Oliver Wendell Holmes & Obama Care
Yes, you remember now, Holmes was a Supreme Court justice — but that was several decades ago, maybe a century ago, right? Just to refresh your memory, Oliver Wendell Holmes was an Associate Justice of the US Supreme Court from 1902 to 1932, when he retired at age 90. He’s one of the most widely cited Supreme Court justices. He often said that judges decide first and then look for the laws and precedents that will justify their decisions. He wasn’t being witty or making light conversation. In his very first law review article, written in 1870, he said, “It is the merit of the common law that it decides the case first and determines the principle afterwards.”
That may strike you as exactly the reverse of what should happen. But nothing that Holmes came across in his long life as a lawyer and judge made him change his mind. Indeed, he once told his fellow supreme court justices that he could take any established principle they wished to cite and he could use it to uphold or reverse any decision. Holmes may have spoken or written in ways that startle us, but by and large he was right in his view of how judges decide. Or how we all decide, for that matter.
You’ve noticed that Supreme Court decisions are generally not unanimous. Judging whether or not a law is constitutional requires that the justice interpret the Constitution. And — Surprise! — interpretations differ. Yes, old Oliver Wendell Holmes was right. Decide the case first and determine the principle afterwards.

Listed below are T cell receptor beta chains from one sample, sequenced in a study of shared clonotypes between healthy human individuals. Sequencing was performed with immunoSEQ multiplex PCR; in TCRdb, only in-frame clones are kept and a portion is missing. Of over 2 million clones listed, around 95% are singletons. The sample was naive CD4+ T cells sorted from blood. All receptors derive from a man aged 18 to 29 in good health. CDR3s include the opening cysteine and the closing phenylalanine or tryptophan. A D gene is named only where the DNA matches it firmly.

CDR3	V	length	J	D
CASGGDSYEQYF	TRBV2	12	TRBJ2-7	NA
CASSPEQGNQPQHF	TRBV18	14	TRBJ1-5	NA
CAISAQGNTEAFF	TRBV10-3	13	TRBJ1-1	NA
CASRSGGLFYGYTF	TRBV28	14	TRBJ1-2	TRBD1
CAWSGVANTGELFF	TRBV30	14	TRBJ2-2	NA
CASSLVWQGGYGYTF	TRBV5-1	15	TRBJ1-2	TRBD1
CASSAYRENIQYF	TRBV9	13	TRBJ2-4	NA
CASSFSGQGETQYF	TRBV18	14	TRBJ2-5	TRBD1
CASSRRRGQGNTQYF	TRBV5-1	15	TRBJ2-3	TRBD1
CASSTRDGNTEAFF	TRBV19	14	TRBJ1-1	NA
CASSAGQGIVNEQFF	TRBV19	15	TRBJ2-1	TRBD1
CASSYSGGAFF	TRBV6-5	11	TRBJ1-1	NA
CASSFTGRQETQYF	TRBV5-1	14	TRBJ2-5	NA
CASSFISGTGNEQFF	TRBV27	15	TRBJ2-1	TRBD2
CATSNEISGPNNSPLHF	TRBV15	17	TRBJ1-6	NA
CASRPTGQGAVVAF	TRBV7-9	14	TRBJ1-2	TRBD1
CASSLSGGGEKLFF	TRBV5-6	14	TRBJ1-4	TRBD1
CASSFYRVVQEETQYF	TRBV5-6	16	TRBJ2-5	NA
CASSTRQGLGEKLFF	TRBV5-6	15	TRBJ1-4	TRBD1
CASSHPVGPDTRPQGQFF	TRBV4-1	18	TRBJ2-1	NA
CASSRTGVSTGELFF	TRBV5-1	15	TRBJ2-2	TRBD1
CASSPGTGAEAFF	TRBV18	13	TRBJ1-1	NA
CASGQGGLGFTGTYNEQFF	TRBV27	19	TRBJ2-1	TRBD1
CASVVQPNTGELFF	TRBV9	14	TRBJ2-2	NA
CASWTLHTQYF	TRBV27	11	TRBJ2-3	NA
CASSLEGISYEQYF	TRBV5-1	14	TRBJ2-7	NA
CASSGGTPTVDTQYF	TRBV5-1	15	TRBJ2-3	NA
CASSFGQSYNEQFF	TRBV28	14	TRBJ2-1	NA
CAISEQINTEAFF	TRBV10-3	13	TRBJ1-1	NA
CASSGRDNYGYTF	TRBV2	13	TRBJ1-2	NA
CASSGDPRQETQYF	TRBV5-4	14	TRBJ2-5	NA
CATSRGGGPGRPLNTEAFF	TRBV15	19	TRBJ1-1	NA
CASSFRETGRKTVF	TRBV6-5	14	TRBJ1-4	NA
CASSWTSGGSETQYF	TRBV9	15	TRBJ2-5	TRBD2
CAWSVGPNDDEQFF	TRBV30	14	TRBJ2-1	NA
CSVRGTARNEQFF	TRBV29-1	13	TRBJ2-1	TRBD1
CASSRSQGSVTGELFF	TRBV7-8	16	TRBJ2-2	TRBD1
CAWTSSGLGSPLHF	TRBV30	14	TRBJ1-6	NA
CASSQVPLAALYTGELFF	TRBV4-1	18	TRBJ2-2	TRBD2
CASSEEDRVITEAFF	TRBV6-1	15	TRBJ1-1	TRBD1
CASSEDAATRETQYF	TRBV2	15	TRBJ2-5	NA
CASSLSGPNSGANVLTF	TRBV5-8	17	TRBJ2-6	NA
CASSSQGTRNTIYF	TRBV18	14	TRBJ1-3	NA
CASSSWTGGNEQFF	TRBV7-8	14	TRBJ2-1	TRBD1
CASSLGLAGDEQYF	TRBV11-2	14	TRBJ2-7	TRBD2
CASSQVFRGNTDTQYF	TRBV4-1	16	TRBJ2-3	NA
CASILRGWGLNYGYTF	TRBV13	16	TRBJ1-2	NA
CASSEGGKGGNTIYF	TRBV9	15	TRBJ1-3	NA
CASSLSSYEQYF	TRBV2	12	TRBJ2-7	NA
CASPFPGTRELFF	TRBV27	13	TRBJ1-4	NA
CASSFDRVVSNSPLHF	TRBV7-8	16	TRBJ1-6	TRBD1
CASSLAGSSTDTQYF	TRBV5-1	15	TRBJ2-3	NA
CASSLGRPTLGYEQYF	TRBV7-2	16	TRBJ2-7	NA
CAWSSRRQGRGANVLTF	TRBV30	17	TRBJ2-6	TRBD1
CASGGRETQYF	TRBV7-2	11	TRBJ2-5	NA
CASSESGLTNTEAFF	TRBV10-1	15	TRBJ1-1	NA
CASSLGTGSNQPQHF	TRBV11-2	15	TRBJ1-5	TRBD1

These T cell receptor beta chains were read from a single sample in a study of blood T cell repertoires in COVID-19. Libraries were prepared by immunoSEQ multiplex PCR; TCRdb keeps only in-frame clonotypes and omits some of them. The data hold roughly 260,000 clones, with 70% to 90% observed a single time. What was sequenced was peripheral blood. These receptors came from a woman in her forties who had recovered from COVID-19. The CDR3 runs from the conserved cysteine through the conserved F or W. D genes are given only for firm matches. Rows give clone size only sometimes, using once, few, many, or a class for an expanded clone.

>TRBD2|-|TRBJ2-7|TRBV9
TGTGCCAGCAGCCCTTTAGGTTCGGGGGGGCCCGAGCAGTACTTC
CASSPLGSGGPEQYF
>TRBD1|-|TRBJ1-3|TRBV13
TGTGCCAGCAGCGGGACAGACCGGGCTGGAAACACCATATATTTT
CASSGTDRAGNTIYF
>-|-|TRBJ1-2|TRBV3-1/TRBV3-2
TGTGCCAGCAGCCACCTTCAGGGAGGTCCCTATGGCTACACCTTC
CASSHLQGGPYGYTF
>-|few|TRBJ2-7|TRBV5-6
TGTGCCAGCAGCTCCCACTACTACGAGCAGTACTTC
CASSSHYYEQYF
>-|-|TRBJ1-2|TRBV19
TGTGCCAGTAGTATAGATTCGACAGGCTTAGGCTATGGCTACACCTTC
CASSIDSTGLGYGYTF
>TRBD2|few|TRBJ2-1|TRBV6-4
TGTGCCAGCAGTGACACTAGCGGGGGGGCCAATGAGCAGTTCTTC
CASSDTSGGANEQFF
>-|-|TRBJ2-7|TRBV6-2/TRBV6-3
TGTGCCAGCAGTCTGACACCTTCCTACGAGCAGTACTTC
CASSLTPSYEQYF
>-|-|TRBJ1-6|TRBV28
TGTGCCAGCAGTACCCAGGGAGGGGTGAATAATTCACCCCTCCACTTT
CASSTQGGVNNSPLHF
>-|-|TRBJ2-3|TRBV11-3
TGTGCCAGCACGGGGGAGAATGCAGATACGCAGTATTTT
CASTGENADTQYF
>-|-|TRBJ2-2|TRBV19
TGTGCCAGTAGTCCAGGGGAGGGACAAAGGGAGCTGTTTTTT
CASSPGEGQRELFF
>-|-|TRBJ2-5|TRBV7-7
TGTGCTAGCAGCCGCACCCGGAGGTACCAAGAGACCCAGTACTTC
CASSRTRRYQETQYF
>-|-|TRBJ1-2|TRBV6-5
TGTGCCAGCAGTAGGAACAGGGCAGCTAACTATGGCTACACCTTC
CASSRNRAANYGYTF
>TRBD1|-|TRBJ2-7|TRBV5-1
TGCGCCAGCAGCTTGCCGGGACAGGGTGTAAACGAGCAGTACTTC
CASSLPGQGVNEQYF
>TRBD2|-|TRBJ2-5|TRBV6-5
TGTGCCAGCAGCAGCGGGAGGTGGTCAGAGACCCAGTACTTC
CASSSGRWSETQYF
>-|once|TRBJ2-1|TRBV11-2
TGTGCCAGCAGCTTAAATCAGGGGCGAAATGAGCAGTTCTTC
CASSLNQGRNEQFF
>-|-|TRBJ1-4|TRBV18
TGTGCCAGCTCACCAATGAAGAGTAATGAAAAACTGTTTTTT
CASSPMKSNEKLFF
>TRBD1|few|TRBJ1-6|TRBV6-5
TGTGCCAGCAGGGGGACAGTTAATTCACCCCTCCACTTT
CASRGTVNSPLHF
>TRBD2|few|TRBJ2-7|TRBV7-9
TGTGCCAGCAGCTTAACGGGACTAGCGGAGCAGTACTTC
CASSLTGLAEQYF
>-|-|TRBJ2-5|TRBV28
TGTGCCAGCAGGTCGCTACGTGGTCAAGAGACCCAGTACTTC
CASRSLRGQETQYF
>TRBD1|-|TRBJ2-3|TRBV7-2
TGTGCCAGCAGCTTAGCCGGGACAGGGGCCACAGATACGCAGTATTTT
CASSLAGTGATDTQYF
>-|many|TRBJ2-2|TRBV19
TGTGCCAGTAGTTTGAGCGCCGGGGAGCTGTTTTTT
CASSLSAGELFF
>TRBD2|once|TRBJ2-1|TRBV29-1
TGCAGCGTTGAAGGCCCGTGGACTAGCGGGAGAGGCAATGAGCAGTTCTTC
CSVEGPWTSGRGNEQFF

We do need a national health insurance plan. Even Chief Justice John Roberts saw that right away. The reasoning came later, fashioned rather like a corkscrew, but it got the job done. We applaud the Chief Justice.
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Gene Mirabelli writes most of the posts here, so we're very pleased to announce that his recent novel, Renato, the Painter, has won a first prize for Literary Fiction in the 2013 Independent Publisher (IP or "IPPY") Book awards.
The Awards program was created to highlight the year’s most distinguished books from independent publishers. Award winners are chosen by librarians and booksellers who are on the front lines, working everyday with patrons and customers. Some 125 books competed for the literary fiction Gold Medal. These books are examples of independent publishing at its finest.
Publishers Weekly says "In prose as lusty and vigorous as Renato himself, Mirabelli captures the feeling of coming to terms - ready or not - with old age." For more about the writer and his book, turn to our contact page or to the author's web site.
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